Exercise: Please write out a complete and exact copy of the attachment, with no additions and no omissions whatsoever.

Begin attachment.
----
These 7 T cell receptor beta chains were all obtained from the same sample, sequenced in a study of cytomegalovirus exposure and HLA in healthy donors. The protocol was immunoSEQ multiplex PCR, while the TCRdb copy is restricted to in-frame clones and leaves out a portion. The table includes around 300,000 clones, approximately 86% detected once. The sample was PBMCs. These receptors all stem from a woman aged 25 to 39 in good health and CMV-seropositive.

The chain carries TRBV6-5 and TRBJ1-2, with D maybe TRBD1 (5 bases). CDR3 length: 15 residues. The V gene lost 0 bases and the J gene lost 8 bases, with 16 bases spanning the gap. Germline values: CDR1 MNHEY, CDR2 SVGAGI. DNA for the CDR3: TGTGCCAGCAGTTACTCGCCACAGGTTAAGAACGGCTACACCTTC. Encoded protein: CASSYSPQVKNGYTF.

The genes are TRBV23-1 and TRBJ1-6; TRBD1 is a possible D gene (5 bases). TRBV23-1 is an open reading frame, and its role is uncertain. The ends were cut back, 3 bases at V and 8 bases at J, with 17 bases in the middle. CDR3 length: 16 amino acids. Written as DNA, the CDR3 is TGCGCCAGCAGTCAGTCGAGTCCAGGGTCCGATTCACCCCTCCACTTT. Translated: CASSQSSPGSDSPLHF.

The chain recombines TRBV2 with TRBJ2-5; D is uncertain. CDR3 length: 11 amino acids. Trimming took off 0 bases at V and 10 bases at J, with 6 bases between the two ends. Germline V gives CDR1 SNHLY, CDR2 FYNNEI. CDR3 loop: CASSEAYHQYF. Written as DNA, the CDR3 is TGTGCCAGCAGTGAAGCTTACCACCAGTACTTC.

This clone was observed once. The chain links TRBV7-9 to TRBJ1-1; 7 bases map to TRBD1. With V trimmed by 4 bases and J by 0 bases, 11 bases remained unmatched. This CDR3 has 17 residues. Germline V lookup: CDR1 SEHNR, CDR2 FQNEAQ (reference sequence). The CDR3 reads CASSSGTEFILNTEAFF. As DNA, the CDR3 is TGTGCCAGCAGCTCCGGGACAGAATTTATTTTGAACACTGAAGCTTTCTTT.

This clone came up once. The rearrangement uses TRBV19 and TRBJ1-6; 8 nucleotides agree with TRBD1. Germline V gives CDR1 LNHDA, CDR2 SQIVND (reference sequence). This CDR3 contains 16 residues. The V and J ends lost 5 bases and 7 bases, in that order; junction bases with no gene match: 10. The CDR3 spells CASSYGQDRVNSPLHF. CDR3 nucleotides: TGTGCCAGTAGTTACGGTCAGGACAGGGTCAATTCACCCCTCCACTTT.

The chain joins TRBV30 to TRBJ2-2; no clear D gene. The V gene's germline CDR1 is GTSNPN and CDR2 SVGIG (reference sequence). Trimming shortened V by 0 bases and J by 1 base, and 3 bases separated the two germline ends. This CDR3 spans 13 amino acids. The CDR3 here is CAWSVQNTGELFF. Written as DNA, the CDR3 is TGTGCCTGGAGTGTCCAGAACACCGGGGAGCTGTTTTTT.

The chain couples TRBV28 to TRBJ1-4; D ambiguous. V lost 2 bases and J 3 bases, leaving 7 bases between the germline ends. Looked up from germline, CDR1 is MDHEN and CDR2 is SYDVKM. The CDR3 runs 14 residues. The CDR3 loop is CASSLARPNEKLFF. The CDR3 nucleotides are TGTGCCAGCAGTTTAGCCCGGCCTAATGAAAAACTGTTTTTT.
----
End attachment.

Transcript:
These 7 T cell receptor beta chains were all obtained from the same sample, sequenced in a study of cytomegalovirus exposure and HLA in healthy donors. The protocol was immunoSEQ multiplex PCR, while the TCRdb copy is restricted to in-frame clones and leaves out a portion. The table includes around 300,000 clones, approximately 86% detected once. The sample was PBMCs. These receptors all stem from a woman aged 25 to 39 in good health and CMV-seropositive.

The chain carries TRBV6-5 and TRBJ1-2, with D maybe TRBD1 (5 bases). CDR3 length: 15 residues. The V gene lost 0 bases and the J gene lost 8 bases, with 16 bases spanning the gap. Germline values: CDR1 MNHEY, CDR2 SVGAGI. DNA for the CDR3: TGTGCCAGCAGTTACTCGCCACAGGTTAAGAACGGCTACACCTTC. Encoded protein: CASSYSPQVKNGYTF.

The genes are TRBV23-1 and TRBJ1-6; TRBD1 is a possible D gene (5 bases). TRBV23-1 is an open reading frame, and its role is uncertain. The ends were cut back, 3 bases at V and 8 bases at J, with 17 bases in the middle. CDR3 length: 16 amino acids. Written as DNA, the CDR3 is TGCGCCAGCAGTCAGTCGAGTCCAGGGTCCGATTCACCCCTCCACTTT. Translated: CASSQSSPGSDSPLHF.

The chain recombines TRBV2 with TRBJ2-5; D is uncertain. CDR3 length: 11 amino acids. Trimming took off 0 bases at V and 10 bases at J, with 6 bases between the two ends. Germline V gives CDR1 SNHLY, CDR2 FYNNEI. CDR3 loop: CASSEAYHQYF. Written as DNA, the CDR3 is TGTGCCAGCAGTGAAGCTTACCACCAGTACTTC.

This clone was observed once. The chain links TRBV7-9 to TRBJ1-1; 7 bases map to TRBD1. With V trimmed by 4 bases and J by 0 bases, 11 bases remained unmatched. This CDR3 has 17 residues. Germline V lookup: CDR1 SEHNR, CDR2 FQNEAQ (reference sequence). The CDR3 reads CASSSGTEFILNTEAFF. As DNA, the CDR3 is TGTGCCAGCAGCTCCGGGACAGAATTTATTTTGAACACTGAAGCTTTCTTT.

This clone came up once. The rearrangement uses TRBV19 and TRBJ1-6; 8 nucleotides agree with TRBD1. Germline V gives CDR1 LNHDA, CDR2 SQIVND (reference sequence). This CDR3 contains 16 residues. The V and J ends lost 5 bases and 7 bases, in that order; junction bases with no gene match: 10. The CDR3 spells CASSYGQDRVNSPLHF. CDR3 nucleotides: TGTGCCAGTAGTTACGGTCAGGACAGGGTCAATTCACCCCTCCACTTT.

The chain joins TRBV30 to TRBJ2-2; no clear D gene. The V gene's germline CDR1 is GTSNPN and CDR2 SVGIG (reference sequence). Trimming shortened V by 0 bases and J by 1 base, and 3 bases separated the two germline ends. This CDR3 spans 13 amino acids. The CDR3 here is CAWSVQNTGELFF. Written as DNA, the CDR3 is TGTGCCTGGAGTGTCCAGAACACCGGGGAGCTGTTTTTT.

The chain couples TRBV28 to TRBJ1-4; D ambiguous. V lost 2 bases and J 3 bases, leaving 7 bases between the germline ends. Looked up from germline, CDR1 is MDHEN and CDR2 is SYDVKM. The CDR3 runs 14 residues. The CDR3 loop is CASSLARPNEKLFF. The CDR3 nucleotides are TGTGCCAGCAGTTTAGCCCGGCCTAATGAAAAACTGTTTTTT.